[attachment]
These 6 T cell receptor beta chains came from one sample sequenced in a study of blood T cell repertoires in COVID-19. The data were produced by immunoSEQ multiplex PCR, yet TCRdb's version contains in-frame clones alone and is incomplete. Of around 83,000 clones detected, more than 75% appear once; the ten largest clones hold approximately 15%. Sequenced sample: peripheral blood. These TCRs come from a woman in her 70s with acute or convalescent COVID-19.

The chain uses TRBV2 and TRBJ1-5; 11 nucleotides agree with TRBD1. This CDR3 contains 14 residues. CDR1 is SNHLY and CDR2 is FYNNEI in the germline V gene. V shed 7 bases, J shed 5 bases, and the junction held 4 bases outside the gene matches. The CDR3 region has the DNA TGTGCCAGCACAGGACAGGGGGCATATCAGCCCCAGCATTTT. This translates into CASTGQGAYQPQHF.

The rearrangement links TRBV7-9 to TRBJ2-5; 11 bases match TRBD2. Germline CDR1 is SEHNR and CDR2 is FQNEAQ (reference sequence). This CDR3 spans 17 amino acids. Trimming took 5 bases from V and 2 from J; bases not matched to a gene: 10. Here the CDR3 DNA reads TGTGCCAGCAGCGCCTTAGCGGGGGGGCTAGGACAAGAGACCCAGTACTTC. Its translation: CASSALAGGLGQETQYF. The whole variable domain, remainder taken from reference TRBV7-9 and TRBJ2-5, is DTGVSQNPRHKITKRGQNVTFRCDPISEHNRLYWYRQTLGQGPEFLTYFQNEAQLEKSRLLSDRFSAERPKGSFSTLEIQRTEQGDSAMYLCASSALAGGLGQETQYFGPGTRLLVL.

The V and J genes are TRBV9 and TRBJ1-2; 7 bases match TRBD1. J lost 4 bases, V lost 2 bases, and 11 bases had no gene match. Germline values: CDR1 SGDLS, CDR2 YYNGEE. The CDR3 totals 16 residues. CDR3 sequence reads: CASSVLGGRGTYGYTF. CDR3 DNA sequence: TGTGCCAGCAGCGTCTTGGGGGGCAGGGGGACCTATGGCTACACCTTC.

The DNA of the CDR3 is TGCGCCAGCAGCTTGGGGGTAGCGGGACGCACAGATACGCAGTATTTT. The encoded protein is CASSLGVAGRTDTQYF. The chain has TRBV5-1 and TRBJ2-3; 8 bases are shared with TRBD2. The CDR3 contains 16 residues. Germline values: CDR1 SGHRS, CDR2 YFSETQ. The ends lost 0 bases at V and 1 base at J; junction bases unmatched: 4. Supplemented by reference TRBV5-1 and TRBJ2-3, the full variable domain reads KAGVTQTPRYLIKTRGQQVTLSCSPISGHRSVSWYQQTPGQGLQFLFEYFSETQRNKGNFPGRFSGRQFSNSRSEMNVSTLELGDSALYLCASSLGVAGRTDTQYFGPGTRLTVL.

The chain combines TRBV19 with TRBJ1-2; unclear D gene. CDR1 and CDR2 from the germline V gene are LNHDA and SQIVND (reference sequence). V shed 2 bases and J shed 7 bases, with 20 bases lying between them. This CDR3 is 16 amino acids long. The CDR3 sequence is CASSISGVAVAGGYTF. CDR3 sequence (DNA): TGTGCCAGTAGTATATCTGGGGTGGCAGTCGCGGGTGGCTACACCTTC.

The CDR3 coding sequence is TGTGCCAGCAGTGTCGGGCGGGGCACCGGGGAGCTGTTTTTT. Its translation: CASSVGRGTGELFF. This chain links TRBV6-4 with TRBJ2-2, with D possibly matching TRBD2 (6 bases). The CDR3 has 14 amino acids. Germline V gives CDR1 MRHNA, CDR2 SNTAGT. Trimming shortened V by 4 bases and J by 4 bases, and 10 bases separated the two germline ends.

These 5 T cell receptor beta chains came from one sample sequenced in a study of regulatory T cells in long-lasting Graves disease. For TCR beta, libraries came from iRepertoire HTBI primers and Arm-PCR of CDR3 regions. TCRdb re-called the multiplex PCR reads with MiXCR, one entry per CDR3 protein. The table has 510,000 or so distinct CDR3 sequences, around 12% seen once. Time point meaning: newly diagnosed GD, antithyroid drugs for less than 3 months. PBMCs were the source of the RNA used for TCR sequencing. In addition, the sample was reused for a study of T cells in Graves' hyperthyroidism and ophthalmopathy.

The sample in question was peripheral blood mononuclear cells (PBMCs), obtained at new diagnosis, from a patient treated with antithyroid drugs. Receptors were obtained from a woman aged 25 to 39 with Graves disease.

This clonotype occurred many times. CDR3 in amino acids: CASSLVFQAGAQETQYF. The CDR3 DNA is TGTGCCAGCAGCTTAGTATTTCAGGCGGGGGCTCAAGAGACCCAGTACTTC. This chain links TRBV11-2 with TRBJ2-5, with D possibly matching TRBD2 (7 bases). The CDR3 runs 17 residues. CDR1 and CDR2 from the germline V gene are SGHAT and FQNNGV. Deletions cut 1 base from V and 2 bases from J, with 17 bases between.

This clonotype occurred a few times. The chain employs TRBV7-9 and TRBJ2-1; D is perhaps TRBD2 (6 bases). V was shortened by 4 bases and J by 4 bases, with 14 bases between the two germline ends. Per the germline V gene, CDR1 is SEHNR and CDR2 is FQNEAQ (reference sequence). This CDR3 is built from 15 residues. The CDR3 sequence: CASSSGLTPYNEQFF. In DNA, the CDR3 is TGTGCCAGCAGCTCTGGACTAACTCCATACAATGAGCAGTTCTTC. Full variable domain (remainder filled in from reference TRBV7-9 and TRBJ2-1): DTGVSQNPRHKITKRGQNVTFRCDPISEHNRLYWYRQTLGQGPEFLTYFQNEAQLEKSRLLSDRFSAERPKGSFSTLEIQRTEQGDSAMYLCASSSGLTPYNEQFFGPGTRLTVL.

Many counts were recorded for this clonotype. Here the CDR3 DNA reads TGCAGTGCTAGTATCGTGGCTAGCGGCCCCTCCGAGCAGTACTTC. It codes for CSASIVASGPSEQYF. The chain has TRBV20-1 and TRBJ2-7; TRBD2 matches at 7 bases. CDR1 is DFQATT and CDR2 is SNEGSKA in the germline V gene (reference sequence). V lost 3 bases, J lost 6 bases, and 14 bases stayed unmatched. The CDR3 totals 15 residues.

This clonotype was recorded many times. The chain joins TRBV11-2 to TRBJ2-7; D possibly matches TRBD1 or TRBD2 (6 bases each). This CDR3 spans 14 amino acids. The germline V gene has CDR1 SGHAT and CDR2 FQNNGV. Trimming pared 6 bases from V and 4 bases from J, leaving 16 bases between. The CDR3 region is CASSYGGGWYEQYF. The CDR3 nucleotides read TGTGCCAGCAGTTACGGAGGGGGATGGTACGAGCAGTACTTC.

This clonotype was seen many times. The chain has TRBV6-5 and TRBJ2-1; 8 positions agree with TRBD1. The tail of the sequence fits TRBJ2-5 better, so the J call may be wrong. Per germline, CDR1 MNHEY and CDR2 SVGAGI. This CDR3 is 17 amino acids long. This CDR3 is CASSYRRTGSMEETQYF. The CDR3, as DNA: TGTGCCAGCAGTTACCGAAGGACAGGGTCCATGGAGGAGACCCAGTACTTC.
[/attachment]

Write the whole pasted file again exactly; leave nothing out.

These 6 T cell receptor beta chains came from one sample sequenced in a study of blood T cell repertoires in COVID-19. The data were produced by immunoSEQ multiplex PCR, yet TCRdb's version contains in-frame clones alone and is incomplete. Of around 83,000 clones detected, more than 75% appear once; the ten largest clones hold approximately 15%. Sequenced sample: peripheral blood. These TCRs come from a woman in her 70s with acute or convalescent COVID-19.

The chain uses TRBV2 and TRBJ1-5; 11 nucleotides agree with TRBD1. This CDR3 contains 14 residues. CDR1 is SNHLY and CDR2 is FYNNEI in the germline V gene. V shed 7 bases, J shed 5 bases, and the junction held 4 bases outside the gene matches. The CDR3 region has the DNA TGTGCCAGCACAGGACAGGGGGCATATCAGCCCCAGCATTTT. This translates into CASTGQGAYQPQHF.

The rearrangement links TRBV7-9 to TRBJ2-5; 11 bases match TRBD2. Germline CDR1 is SEHNR and CDR2 is FQNEAQ (reference sequence). This CDR3 spans 17 amino acids. Trimming took 5 bases from V and 2 from J; bases not matched to a gene: 10. Here the CDR3 DNA reads TGTGCCAGCAGCGCCTTAGCGGGGGGGCTAGGACAAGAGACCCAGTACTTC. Its translation: CASSALAGGLGQETQYF. The whole variable domain, remainder taken from reference TRBV7-9 and TRBJ2-5, is DTGVSQNPRHKITKRGQNVTFRCDPISEHNRLYWYRQTLGQGPEFLTYFQNEAQLEKSRLLSDRFSAERPKGSFSTLEIQRTEQGDSAMYLCASSALAGGLGQETQYFGPGTRLLVL.

The V and J genes are TRBV9 and TRBJ1-2; 7 bases match TRBD1. J lost 4 bases, V lost 2 bases, and 11 bases had no gene match. Germline values: CDR1 SGDLS, CDR2 YYNGEE. The CDR3 totals 16 residues. CDR3 sequence reads: CASSVLGGRGTYGYTF. CDR3 DNA sequence: TGTGCCAGCAGCGTCTTGGGGGGCAGGGGGACCTATGGCTACACCTTC.

The DNA of the CDR3 is TGCGCCAGCAGCTTGGGGGTAGCGGGACGCACAGATACGCAGTATTTT. The encoded protein is CASSLGVAGRTDTQYF. The chain has TRBV5-1 and TRBJ2-3; 8 bases are shared with TRBD2. The CDR3 contains 16 residues. Germline values: CDR1 SGHRS, CDR2 YFSETQ. The ends lost 0 bases at V and 1 base at J; junction bases unmatched: 4. Supplemented by reference TRBV5-1 and TRBJ2-3, the full variable domain reads KAGVTQTPRYLIKTRGQQVTLSCSPISGHRSVSWYQQTPGQGLQFLFEYFSETQRNKGNFPGRFSGRQFSNSRSEMNVSTLELGDSALYLCASSLGVAGRTDTQYFGPGTRLTVL.

The chain combines TRBV19 with TRBJ1-2; unclear D gene. CDR1 and CDR2 from the germline V gene are LNHDA and SQIVND (reference sequence). V shed 2 bases and J shed 7 bases, with 20 bases lying between them. This CDR3 is 16 amino acids long. The CDR3 sequence is CASSISGVAVAGGYTF. CDR3 sequence (DNA): TGTGCCAGTAGTATATCTGGGGTGGCAGTCGCGGGTGGCTACACCTTC.

The CDR3 coding sequence is TGTGCCAGCAGTGTCGGGCGGGGCACCGGGGAGCTGTTTTTT. Its translation: CASSVGRGTGELFF. This chain links TRBV6-4 with TRBJ2-2, with D possibly matching TRBD2 (6 bases). The CDR3 has 14 amino acids. Germline V gives CDR1 MRHNA, CDR2 SNTAGT. Trimming shortened V by 4 bases and J by 4 bases, and 10 bases separated the two germline ends.

These 5 T cell receptor beta chains came from one sample sequenced in a study of regulatory T cells in long-lasting Graves disease. For TCR beta, libraries came from iRepertoire HTBI primers and Arm-PCR of CDR3 regions. TCRdb re-called the multiplex PCR reads with MiXCR, one entry per CDR3 protein. The table has 510,000 or so distinct CDR3 sequences, around 12% seen once. Time point meaning: newly diagnosed GD, antithyroid drugs for less than 3 months. PBMCs were the source of the RNA used for TCR sequencing. In addition, the sample was reused for a study of T cells in Graves' hyperthyroidism and ophthalmopathy.

The sample in question was peripheral blood mononuclear cells (PBMCs), obtained at new diagnosis, from a patient treated with antithyroid drugs. Receptors were obtained from a woman aged 25 to 39 with Graves disease.

This clonotype occurred many times. CDR3 in amino acids: CASSLVFQAGAQETQYF. The CDR3 DNA is TGTGCCAGCAGCTTAGTATTTCAGGCGGGGGCTCAAGAGACCCAGTACTTC. This chain links TRBV11-2 with TRBJ2-5, with D possibly matching TRBD2 (7 bases). The CDR3 runs 17 residues. CDR1 and CDR2 from the germline V gene are SGHAT and FQNNGV. Deletions cut 1 base from V and 2 bases from J, with 17 bases between.

This clonotype occurred a few times. The chain employs TRBV7-9 and TRBJ2-1; D is perhaps TRBD2 (6 bases). V was shortened by 4 bases and J by 4 bases, with 14 bases between the two germline ends. Per the germline V gene, CDR1 is SEHNR and CDR2 is FQNEAQ (reference sequence). This CDR3 is built from 15 residues. The CDR3 sequence: CASSSGLTPYNEQFF. In DNA, the CDR3 is TGTGCCAGCAGCTCTGGACTAACTCCATACAATGAGCAGTTCTTC. Full variable domain (remainder filled in from reference TRBV7-9 and TRBJ2-1): DTGVSQNPRHKITKRGQNVTFRCDPISEHNRLYWYRQTLGQGPEFLTYFQNEAQLEKSRLLSDRFSAERPKGSFSTLEIQRTEQGDSAMYLCASSSGLTPYNEQFFGPGTRLTVL.

Many counts were recorded for this clonotype. Here the CDR3 DNA reads TGCAGTGCTAGTATCGTGGCTAGCGGCCCCTCCGAGCAGTACTTC. It codes for CSASIVASGPSEQYF. The chain has TRBV20-1 and TRBJ2-7; TRBD2 matches at 7 bases. CDR1 is DFQATT and CDR2 is SNEGSKA in the germline V gene (reference sequence). V lost 3 bases, J lost 6 bases, and 14 bases stayed unmatched. The CDR3 totals 15 residues.

This clonotype was recorded many times. The chain joins TRBV11-2 to TRBJ2-7; D possibly matches TRBD1 or TRBD2 (6 bases each). This CDR3 spans 14 amino acids. The germline V gene has CDR1 SGHAT and CDR2 FQNNGV. Trimming pared 6 bases from V and 4 bases from J, leaving 16 bases between. The CDR3 region is CASSYGGGWYEQYF. The CDR3 nucleotides read TGTGCCAGCAGTTACGGAGGGGGATGGTACGAGCAGTACTTC.

This clonotype was seen many times. The chain has TRBV6-5 and TRBJ2-1; 8 positions agree with TRBD1. The tail of the sequence fits TRBJ2-5 better, so the J call may be wrong. Per germline, CDR1 MNHEY and CDR2 SVGAGI. This CDR3 is 17 amino acids long. This CDR3 is CASSYRRTGSMEETQYF. The CDR3, as DNA: TGTGCCAGCAGTTACCGAAGGACAGGGTCCATGGAGGAGACCCAGTACTTC.